NHS COVID Pass creator looking to grab share of UK public sector

Danish tech firm Netcompany wants to help UK transform public services, focusing on healthcare

Posted 1 June 2022 by Christine Horton

Netcompany – the firm behind the NHS COVID Pass – is looking to ramp up operations in the UK.

Established in its native Denmark, Netcompany says it wants to help other countries across Europe transform their public services.

“We have helped Denmark move from a good digital country to a number one digital country,” explained Prahlad Koti, senior partner, Netcompany. “Citizens can conduct pretty much every aspect of their interaction with the state on digital – whether it is education, paying taxes, getting grants for agriculture, or being paid benefits. Across all kind of public services, Netcompany has been involved in helping Denmark as a country transform, and we want to bring that set of values and ways of working into other parts of Europe.”

Koti says its focus in now on investing in the UK, “building our capability, using the [Danish] template but adapting it to the UK public services.”

Along with the COVID Pass and the Scottish COVID Pass, Netcompany works across the UK public sector. However, Koti maintained that currently, the company’s focus is on healthcare.

Strong demand from the UK

The question is, can Netcompany recreate its success in digital-forward countries such as Denmark? For example, the country has a strong digital identity offering for every citizen which makes stitching up services easier.

Koti says that demand within UK public sector is strong. “All public sector organisations are witnessing that they need to invest in digital. Most of them see that it can improve services as well as reduce cost,” he said.

There are three big pillars to the way Netcompany works. The first is a process called, ‘agile with control.’ “We feel our customers still have to work in a non-agile world word where they have to get yearly allocation of budget, get sign offs, etc. We’re trying to build in such a way that we are actually bridging that,” said Koti.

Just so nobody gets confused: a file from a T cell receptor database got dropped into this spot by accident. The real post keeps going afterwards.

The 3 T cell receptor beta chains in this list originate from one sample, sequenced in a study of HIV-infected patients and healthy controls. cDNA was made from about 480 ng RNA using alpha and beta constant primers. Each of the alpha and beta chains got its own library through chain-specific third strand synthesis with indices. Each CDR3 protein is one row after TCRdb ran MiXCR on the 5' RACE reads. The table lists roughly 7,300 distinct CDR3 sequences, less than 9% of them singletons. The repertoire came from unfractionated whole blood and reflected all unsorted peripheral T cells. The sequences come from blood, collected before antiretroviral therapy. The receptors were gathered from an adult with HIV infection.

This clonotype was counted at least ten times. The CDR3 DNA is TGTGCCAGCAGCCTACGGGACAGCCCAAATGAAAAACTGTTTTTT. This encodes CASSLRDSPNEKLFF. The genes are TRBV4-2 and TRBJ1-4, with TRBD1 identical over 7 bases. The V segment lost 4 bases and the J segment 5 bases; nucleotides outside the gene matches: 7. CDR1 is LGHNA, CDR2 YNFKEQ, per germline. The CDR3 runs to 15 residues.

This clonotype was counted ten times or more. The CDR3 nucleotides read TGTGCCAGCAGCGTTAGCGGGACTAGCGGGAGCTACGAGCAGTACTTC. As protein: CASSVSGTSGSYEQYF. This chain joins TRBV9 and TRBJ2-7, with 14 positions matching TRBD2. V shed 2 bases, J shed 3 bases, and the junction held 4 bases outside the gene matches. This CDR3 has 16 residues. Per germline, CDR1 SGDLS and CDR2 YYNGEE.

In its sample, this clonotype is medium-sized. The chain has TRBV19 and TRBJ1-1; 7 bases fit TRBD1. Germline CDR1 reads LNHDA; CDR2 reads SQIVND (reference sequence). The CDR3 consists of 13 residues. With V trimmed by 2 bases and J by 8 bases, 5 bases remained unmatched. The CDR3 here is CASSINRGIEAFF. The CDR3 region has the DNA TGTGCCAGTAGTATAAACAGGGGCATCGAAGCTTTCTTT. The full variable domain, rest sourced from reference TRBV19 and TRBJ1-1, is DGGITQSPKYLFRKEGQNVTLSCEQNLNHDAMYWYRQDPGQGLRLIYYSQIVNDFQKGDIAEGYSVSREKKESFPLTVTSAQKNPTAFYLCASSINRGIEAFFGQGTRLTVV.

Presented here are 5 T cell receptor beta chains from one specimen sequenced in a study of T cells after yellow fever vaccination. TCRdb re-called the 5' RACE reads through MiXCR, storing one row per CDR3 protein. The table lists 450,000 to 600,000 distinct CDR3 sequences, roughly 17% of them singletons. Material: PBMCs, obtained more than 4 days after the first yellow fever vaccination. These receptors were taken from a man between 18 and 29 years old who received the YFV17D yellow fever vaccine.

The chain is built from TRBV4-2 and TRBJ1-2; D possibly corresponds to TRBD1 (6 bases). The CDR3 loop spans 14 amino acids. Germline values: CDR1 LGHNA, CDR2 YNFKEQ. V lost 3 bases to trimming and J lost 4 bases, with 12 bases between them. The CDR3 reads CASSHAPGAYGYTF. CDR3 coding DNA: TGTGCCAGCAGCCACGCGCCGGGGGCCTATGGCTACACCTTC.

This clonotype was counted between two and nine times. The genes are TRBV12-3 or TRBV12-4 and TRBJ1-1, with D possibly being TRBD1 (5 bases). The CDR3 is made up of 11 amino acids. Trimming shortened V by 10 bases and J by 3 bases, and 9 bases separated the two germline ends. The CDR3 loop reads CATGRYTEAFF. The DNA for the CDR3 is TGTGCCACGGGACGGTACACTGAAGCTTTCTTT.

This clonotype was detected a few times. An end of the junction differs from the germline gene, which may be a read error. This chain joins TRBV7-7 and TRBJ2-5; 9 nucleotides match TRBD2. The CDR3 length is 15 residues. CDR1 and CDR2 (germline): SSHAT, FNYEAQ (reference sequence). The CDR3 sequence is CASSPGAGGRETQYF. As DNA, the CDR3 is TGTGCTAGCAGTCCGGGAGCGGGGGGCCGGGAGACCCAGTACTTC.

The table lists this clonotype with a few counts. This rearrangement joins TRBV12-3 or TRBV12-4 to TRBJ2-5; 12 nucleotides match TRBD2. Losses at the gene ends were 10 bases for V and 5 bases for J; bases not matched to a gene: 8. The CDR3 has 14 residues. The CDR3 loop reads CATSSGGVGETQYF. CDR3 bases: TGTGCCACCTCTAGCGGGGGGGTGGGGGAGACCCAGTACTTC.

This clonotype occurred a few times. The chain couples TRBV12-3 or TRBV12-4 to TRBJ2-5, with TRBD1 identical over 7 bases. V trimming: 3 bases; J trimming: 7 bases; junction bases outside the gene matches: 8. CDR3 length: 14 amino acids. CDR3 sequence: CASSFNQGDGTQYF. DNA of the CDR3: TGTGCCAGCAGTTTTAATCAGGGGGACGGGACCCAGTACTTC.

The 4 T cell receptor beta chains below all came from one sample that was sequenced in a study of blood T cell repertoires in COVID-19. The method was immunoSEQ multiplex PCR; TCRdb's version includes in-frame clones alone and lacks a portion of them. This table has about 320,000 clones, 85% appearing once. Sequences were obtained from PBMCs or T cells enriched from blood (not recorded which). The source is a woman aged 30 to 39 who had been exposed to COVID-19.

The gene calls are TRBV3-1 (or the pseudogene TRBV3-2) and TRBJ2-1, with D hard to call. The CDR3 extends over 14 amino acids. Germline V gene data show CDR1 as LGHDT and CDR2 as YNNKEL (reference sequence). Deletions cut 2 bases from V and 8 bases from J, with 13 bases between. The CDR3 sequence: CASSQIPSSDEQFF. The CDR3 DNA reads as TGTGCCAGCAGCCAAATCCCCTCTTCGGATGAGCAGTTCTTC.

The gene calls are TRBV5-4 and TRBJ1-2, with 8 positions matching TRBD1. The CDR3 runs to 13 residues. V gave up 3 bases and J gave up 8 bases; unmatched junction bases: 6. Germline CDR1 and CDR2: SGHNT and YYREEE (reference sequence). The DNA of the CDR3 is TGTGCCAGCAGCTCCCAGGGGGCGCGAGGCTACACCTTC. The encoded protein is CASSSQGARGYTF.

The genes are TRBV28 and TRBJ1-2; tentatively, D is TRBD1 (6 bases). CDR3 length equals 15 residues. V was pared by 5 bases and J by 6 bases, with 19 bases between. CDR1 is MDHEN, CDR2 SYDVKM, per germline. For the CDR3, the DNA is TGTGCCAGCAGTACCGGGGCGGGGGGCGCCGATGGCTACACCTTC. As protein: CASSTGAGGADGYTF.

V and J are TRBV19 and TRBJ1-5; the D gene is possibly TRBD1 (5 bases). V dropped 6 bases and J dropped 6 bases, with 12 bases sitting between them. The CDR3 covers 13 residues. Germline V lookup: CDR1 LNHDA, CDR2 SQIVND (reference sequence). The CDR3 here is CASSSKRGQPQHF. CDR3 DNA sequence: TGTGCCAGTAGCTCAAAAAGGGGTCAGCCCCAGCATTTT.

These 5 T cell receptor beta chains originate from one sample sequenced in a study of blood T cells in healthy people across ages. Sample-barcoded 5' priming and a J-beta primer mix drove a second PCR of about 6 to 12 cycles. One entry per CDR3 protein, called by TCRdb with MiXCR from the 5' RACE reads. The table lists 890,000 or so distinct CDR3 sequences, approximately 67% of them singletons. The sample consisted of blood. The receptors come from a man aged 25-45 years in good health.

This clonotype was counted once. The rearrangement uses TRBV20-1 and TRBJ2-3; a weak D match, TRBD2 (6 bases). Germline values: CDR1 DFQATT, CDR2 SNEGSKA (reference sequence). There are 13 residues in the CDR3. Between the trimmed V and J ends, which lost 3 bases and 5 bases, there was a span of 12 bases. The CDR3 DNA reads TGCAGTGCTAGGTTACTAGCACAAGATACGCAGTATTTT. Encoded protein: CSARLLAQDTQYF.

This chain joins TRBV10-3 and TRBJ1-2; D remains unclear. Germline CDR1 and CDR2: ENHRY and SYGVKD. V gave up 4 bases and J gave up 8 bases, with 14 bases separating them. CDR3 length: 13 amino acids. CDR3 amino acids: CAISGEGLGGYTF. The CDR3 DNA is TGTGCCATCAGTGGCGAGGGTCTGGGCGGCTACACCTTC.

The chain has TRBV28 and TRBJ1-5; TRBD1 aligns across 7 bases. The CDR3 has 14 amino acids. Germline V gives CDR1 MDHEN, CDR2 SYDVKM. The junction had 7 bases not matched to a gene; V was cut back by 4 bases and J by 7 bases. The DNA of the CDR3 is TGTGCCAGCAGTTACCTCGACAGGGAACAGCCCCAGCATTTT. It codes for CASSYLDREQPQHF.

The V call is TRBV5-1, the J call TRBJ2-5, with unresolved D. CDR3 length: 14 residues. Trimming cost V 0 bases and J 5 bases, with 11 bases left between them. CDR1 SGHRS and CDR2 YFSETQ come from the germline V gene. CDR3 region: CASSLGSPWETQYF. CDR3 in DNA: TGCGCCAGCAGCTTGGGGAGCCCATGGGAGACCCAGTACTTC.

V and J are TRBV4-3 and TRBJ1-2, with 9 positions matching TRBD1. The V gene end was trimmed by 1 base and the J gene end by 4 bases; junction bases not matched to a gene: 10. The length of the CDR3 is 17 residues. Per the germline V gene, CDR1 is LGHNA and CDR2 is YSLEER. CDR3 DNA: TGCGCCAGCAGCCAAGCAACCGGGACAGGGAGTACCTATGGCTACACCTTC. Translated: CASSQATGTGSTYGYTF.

Second thing is investment in the local market. This includes hiring locally, particularly at a graduate level.

The third pillar is reusing components to accelerate the process. “We’ve built, over the years, 2000 components coming from 150 projects,” said Koti. “We’ve been able to use those accelerators to compress the time in which a solution can be implemented. The Scottish COVID Pass was a great example where within six weeks we were able to build a whole solution. We took the app that we developed in Denmark at a source code level and changed that to suit Scotland. We obviously just made sure that the identity, the integrations are all different.”

Keeping people on the NHS app

Pre-Covid, there were 3-4 million people using the NHS app – now there are close to 30 million. That has meant creating 30 million logins with several levels of accreditation, P5 to P9. “Now 25 million people have gone up the minimum of P5, which is quite a high level of identity verification,” said Koti.

Now Netcompany is working on encouraging users to keep using the NHS app for healthcare services as we emerge from pandemic restrictions.

“If we don’t give them the right set of tools, then people will stop using it and eventually they will delete it from their phones,” said Koti. “Then they’ll go back to picking up the phone to the surgery. If we don’t make those things available, then people will go back to non-digital ways of working. So it’s a big opportunity as a country. But these things tend to have a half-life, so at some point in three months, more people fall off. So we need to be quite quick, adding more things that people need to transact their usual business rather than something like COVID Pass.”

Koti also acknowledged that while there is demand, digital is not always the answer. “Public sector service organisations need to be careful how they invest,” he said.

He also pointed out that a substantial minority of the population is not comfortable using digital tools. “We should always make sure that we have a non-digital group and then try and link back into the digital group somehow. Also we need to also realise that huge numbers of people have started using digital during the pandemic because they did not have any other choice. It’s almost we have gained an advantage and we must not let go.”